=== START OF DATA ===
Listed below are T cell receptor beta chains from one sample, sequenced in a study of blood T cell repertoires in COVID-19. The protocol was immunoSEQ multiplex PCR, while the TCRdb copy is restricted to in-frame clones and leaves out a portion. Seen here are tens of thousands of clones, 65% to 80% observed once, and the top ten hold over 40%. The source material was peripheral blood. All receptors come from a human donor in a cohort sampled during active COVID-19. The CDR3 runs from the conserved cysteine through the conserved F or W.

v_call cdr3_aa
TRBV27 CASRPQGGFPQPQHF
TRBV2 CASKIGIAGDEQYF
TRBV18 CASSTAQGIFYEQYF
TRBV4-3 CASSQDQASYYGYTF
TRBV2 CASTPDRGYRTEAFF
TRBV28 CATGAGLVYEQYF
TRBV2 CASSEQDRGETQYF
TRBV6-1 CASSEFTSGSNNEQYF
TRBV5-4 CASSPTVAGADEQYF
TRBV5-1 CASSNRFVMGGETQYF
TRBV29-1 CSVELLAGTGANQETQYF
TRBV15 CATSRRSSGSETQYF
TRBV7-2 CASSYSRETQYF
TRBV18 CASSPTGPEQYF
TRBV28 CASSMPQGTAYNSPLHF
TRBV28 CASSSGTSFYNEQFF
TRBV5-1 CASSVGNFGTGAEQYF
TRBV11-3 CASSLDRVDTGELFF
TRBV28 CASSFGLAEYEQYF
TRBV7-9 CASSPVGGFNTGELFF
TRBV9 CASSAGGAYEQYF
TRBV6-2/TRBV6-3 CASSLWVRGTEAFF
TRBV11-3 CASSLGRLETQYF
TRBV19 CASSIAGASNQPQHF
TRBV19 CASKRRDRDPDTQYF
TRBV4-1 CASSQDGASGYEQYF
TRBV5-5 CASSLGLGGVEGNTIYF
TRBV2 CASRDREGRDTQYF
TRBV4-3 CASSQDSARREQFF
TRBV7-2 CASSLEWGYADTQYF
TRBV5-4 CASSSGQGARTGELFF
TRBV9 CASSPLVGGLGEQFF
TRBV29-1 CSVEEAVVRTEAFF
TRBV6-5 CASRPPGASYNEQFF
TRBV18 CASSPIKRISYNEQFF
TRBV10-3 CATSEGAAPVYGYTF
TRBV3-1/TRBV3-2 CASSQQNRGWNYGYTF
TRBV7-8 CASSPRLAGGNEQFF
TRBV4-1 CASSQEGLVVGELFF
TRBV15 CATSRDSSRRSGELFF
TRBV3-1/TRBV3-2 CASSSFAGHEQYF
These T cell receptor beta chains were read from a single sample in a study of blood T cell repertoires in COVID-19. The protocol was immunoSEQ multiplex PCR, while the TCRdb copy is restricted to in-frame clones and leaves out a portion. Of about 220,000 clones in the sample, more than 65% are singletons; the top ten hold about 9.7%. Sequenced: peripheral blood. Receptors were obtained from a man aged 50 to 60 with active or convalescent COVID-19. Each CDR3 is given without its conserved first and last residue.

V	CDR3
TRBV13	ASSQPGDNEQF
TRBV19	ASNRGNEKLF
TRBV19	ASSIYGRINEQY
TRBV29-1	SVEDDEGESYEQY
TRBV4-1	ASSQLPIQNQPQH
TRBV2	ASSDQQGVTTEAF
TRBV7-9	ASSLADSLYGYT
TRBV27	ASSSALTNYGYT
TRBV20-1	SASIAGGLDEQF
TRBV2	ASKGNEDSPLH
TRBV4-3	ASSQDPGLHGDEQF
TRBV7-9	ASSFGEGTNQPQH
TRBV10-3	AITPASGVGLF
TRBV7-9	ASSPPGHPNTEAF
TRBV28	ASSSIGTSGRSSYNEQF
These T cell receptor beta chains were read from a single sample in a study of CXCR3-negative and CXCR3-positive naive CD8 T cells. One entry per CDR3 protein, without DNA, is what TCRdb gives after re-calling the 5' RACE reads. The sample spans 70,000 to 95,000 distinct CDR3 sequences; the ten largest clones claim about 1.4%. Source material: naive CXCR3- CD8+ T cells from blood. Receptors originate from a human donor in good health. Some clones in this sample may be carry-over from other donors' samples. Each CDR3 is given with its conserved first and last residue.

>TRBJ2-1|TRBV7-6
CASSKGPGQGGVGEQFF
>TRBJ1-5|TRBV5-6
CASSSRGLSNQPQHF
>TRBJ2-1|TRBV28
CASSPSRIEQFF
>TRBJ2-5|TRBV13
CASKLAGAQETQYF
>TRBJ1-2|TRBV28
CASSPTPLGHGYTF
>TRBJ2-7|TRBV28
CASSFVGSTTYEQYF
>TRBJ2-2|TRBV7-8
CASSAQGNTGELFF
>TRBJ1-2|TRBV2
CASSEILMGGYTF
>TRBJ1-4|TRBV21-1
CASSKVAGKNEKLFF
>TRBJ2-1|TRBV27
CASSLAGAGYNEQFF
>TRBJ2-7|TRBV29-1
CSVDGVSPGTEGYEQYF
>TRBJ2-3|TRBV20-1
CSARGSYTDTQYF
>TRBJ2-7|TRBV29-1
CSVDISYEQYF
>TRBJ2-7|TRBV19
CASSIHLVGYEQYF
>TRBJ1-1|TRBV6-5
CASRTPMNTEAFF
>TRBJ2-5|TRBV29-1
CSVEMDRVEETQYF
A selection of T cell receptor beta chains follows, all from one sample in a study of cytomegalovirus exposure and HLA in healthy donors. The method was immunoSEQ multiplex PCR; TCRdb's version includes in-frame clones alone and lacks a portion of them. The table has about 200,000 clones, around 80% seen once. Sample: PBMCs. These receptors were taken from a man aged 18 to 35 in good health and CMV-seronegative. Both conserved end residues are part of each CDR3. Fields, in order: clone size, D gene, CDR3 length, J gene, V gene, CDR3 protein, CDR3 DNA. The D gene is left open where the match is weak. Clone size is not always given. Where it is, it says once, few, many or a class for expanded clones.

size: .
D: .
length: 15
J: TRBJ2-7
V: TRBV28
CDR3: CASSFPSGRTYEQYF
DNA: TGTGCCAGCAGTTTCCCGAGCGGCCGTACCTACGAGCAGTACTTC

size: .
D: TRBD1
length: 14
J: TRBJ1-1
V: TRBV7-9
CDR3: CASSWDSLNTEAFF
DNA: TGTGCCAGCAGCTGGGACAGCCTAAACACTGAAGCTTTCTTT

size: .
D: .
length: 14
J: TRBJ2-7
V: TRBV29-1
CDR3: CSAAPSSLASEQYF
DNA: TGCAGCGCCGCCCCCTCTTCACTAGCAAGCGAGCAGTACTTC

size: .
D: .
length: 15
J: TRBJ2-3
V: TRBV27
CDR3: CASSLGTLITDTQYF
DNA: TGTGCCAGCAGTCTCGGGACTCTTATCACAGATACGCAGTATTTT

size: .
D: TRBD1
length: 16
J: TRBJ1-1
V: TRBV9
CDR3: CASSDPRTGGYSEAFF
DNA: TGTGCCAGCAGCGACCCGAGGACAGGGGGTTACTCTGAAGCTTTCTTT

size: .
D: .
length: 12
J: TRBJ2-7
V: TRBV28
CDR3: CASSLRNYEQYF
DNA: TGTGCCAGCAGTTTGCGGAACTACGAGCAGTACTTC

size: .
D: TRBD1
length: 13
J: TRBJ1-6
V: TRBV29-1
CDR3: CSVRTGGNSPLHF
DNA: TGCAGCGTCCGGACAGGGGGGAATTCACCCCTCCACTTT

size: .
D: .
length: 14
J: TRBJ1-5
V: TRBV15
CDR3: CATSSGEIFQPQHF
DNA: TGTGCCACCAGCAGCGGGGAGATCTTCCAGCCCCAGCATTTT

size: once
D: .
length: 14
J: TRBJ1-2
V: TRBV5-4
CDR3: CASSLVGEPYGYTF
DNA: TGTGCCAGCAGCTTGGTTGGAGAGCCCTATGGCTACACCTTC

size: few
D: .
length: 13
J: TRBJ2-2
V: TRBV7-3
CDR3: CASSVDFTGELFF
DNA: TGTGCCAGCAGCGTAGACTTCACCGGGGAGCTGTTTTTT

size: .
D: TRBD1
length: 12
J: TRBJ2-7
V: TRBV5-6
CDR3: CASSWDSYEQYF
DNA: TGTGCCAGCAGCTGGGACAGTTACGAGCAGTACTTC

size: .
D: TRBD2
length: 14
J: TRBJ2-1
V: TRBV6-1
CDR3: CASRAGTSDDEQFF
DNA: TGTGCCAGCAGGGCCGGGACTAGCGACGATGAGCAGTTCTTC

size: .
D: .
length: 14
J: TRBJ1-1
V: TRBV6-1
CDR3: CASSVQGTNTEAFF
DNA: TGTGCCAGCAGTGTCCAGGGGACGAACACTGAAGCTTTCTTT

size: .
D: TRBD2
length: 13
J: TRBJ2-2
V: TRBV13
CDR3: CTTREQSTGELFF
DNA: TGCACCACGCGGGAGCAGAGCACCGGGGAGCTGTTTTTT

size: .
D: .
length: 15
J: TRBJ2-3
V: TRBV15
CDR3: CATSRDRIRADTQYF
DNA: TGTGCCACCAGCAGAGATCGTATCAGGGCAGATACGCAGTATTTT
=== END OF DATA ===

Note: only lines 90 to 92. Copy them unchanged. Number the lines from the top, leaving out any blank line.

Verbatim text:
>TRBJ1-1|TRBV6-5
CASRTPMNTEAFF
>TRBJ2-5|TRBV29-1